Louis Reed planned to kill himself last year after he was arrested for allegedly forging checks, then lost his job as Bridgeport’s prison reentry director, and then was rearrested on another round of check forgery charges.
All of this came just a few years after Reed finished a 13-year stint in federal prison for inadvertently shooting a 5-year-old during a retaliatory drive-by in Bridgeport’s Newfield Park neighborhood in 1999.
As he lay in the backseat of his SUV last fall, Reed recalled on a recent episode of WNHH’s Criminal Justice Insider program with Babz Rawls-Ivy and Jeff Grant, he had an epiphany.
Already a man of faith, he heard a soft voice whisper in his ear a verse from the Book of Micah, proclaiming that, “When I sit in darkness, then the Lord shall be a light unto me.”
“I wasn’t born to be the cause of ridicule,” Reed said as he reflected on his motivation to keep working towards criminal justice reform even as he finds himself embroiled yet again with the criminal justice system. “I was born to be a voice of people who are muted.”
Reed currently serves as a national organizer for #Cut50, a criminal justice reform organization co-founded by CNN’s Van Jones that lobbies federal legislators to work towards cutting the country’s prison population in half.
Most of that legislative lobbying, Reed said, has focused on the FIRST STEP Act, a U.S. House of Representatives bill originally pushed by President Donald Trump’s son-in-law, Jared Kushner.
“He introduced a bill that was very thin if not skeletal in its structure,” Reed said about early drafts of the bill. “It proposed to be able to expand telephone time and visiting hours for people who are incarcerated at a federal level.”
Reed said that #Cut50 and fellow criminal justice reform advocates fleshed out the bill over the course of last spring to include provisions that they think will significantly reduce the number of people incarcerated in this country, and provide more humane conditions for those currently in federal prison as well as more effective reentry programs for those on their way back into society.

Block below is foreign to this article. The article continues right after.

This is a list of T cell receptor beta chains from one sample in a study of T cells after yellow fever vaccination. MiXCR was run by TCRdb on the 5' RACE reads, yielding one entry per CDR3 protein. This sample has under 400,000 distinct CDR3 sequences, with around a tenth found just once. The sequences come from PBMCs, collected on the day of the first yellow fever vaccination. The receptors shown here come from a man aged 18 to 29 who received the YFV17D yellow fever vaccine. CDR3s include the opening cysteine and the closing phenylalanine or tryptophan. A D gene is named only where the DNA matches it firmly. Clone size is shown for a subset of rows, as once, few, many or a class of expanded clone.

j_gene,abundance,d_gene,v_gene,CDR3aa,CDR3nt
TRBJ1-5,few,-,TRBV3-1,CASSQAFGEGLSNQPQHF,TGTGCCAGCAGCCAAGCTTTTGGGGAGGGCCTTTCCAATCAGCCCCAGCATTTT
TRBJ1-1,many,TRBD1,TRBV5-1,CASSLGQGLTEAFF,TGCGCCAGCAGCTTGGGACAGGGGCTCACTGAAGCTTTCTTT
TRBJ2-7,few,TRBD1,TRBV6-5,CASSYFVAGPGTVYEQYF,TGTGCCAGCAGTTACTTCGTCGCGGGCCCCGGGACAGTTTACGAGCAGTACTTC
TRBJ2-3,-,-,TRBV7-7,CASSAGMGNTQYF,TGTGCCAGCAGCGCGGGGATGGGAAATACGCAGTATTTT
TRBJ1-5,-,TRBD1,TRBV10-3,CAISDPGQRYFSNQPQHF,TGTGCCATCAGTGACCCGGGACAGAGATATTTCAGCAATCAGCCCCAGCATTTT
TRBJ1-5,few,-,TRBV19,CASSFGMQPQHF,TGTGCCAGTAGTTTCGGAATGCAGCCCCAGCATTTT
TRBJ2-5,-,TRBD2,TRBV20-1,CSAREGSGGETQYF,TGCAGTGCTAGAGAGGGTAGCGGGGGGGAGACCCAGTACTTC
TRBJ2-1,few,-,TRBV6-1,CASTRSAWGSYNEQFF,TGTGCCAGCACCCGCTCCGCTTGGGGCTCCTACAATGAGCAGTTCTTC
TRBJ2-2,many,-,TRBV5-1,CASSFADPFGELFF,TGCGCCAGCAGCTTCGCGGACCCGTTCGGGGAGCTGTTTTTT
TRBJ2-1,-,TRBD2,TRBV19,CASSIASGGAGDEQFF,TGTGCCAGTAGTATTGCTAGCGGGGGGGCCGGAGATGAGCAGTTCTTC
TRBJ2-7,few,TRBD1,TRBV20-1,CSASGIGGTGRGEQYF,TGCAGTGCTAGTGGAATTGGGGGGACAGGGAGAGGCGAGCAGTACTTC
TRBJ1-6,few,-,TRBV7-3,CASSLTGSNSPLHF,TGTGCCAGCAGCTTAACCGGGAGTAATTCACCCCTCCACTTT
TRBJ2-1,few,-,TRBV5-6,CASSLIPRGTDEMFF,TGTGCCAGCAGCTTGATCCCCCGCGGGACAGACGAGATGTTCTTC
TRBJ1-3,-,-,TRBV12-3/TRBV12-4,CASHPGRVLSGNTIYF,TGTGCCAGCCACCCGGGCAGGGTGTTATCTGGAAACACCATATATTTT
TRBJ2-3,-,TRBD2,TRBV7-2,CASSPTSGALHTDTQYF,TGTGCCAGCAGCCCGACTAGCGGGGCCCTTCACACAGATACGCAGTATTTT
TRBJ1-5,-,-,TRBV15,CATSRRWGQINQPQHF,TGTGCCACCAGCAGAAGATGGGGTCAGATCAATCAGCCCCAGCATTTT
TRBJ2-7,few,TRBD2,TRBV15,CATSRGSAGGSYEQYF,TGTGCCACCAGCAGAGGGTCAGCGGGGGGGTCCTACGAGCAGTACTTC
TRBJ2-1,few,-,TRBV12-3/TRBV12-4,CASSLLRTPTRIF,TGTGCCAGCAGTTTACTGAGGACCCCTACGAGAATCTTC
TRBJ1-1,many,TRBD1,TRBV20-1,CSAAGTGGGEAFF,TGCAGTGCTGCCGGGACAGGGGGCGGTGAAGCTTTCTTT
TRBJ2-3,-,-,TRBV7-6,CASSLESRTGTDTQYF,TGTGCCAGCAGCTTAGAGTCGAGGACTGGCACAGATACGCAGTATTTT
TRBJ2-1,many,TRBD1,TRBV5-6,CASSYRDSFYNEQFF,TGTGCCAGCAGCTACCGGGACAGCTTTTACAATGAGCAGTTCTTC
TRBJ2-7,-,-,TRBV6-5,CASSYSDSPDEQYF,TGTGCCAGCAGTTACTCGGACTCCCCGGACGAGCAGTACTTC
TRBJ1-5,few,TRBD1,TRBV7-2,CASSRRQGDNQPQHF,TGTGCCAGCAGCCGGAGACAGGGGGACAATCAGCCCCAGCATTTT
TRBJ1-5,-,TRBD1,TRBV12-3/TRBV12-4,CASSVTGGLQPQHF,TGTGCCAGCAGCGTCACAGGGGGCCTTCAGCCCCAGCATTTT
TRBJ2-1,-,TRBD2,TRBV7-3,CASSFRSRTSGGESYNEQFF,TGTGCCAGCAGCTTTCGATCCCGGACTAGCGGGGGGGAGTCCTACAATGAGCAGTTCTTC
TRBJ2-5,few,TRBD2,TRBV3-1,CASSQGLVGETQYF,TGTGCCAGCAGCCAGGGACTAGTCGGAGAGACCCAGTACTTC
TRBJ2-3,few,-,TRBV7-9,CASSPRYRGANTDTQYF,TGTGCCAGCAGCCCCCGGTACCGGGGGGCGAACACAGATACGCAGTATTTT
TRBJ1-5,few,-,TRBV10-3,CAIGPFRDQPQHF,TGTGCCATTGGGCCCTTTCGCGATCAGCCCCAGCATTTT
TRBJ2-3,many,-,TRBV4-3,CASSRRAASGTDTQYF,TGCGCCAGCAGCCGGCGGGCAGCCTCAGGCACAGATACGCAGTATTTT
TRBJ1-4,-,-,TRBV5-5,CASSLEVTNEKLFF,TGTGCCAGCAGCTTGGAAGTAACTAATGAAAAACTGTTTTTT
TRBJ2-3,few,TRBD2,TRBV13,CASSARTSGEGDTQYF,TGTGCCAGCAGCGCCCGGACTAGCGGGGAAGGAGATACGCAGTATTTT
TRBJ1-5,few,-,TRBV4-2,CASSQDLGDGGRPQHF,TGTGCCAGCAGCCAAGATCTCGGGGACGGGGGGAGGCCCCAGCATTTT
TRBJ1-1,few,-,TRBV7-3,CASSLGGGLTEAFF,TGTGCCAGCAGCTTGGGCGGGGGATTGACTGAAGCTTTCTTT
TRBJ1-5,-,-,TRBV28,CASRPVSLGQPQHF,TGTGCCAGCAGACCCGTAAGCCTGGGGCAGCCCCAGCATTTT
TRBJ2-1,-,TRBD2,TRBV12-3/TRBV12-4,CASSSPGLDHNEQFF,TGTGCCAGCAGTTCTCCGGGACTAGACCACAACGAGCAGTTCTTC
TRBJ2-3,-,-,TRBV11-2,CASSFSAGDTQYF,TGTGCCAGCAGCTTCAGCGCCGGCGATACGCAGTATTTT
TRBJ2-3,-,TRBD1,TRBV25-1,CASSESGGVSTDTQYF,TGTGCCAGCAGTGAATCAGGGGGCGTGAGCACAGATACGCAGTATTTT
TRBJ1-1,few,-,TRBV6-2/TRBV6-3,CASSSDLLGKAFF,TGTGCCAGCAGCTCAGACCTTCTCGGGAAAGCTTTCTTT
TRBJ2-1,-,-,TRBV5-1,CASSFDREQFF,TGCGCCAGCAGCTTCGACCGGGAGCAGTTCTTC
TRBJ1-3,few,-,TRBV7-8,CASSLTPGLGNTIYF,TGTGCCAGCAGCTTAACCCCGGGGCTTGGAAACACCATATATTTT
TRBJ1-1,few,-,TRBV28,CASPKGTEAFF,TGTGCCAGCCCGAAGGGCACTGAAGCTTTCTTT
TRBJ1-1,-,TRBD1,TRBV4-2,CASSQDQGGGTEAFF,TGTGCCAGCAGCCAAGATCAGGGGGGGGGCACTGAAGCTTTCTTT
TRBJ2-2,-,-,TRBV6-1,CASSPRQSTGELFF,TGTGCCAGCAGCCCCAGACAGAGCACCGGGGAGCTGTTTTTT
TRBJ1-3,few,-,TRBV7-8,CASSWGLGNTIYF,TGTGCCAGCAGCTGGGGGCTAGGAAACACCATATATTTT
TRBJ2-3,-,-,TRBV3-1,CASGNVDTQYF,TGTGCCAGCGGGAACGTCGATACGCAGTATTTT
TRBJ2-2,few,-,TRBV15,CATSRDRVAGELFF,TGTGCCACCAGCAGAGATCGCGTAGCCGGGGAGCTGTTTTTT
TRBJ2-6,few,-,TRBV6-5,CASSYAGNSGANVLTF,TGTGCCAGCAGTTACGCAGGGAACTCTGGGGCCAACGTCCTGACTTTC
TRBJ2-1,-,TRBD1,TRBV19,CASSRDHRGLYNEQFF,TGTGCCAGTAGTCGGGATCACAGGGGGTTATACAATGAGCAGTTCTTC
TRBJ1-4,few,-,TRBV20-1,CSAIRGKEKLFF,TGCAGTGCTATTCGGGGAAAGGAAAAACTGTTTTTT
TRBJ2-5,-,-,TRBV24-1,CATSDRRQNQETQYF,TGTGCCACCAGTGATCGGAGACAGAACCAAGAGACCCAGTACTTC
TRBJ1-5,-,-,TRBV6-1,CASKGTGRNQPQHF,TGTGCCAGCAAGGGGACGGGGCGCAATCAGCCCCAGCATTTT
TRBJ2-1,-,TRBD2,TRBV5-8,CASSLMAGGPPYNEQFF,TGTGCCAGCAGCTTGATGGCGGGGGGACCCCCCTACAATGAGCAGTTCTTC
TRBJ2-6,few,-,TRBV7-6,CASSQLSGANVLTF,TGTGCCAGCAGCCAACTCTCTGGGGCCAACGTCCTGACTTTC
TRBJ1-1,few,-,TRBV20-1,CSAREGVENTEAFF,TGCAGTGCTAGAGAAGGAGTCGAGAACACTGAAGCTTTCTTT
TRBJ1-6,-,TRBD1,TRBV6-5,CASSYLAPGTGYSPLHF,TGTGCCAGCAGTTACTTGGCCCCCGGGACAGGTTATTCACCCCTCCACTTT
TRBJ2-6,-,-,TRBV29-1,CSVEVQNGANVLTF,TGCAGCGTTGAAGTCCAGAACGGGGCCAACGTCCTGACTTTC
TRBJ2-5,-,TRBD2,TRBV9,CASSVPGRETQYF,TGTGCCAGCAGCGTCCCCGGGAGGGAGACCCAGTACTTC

The final version of the FIRST STEP Act, which passed the House in May and is now before the U.S. Senate, calls for the prohibition of women being shackled while they are pregnant and during childbirth and post-partum. (The state General Assembly passed similar legislation in Connecticut last session with Senate Bill 13.)
The amended FIRST STEP act would also provide easier access to basic literacy education, GED testing, and vocational training for federal inmates.
“How are these people going to come back into our communities?” Reed asked. “How are they going to return to the state of Connecticut, if they don’t really have access to basic literacy?”
Furthermore, he said, the bill will require that federal prisoners are designated to a facility no more than 500 driving miles from their last known address. Currently, he said, the designation limit is 500 air miles, which could land a Connecticut federal prisoner in a facility as far away as the deep South.
“People should be within proximity to their family,” he said, since strong family bonds “can actually reduce the probability of reoffending post-incarceration.”
Reed said that his own involvement with the criminal justice system, because of his own mistakes and because of exploitation by family members and because of the challenges of growing up in an environment riddled with violence, sometimes drives him to the pits of despair, as when he considered taking his own life after his most recent public setbacks last fall.
But then, he said, he remembers how much work needs to be done in the world of criminal justice reform, and how he feels called to contribute to that work, and not to his own obsolescence.
“Most people would say, ‘I’m not going to do anything else,’” he said about how some would respond to his experience of being arrested, fired, and arrested again last year. “‘I’m going to go over here to this nebulous place and be obscure and be absolutely incognito and just not do things.’ But I’m one of those people where, the work has to be done. And I’m going to make as much of a contribution to this work as I can.”
Reed said that he has experienced plenty of setbacks in his life that, through force of will, he now sees as character-building moments rather than reasons to give up.
He said that both of his parents were federally incarcerated when he was only 5 years old. When he was 14, he said, he was shot in the chest and nearly died. Whe he was 15, his cousin was shot 32 times in front of his mother and died. When he was 23, he inadvertently shot a 5-year-old child during a drive by targeted at people who had tried to kidnap and rob him. During his nearly 14 years in federal prison, he spent many a night in solitary confinement. After he was released, he got, and then lost, a job in Bridgeport city government after being arrested for charges of check forgery.
“When I look at the trajectory of my life,” he said, “those are the spaces where I’ve learned the most valuable lessons.
“I don’t let every win go to my head, but at the same time, I’m not going to allow a loss to go to my heart. It’s in between that where I can actually learn the greatest lessons in whatever situation or circumstance that I find myself in.”
“Criminal Justice Insider” airs every first and third Friday of the month on WNHH FM at 9 a.m. and 5 p.m. Listen to the full interview by clicking on the Facebook Live video below.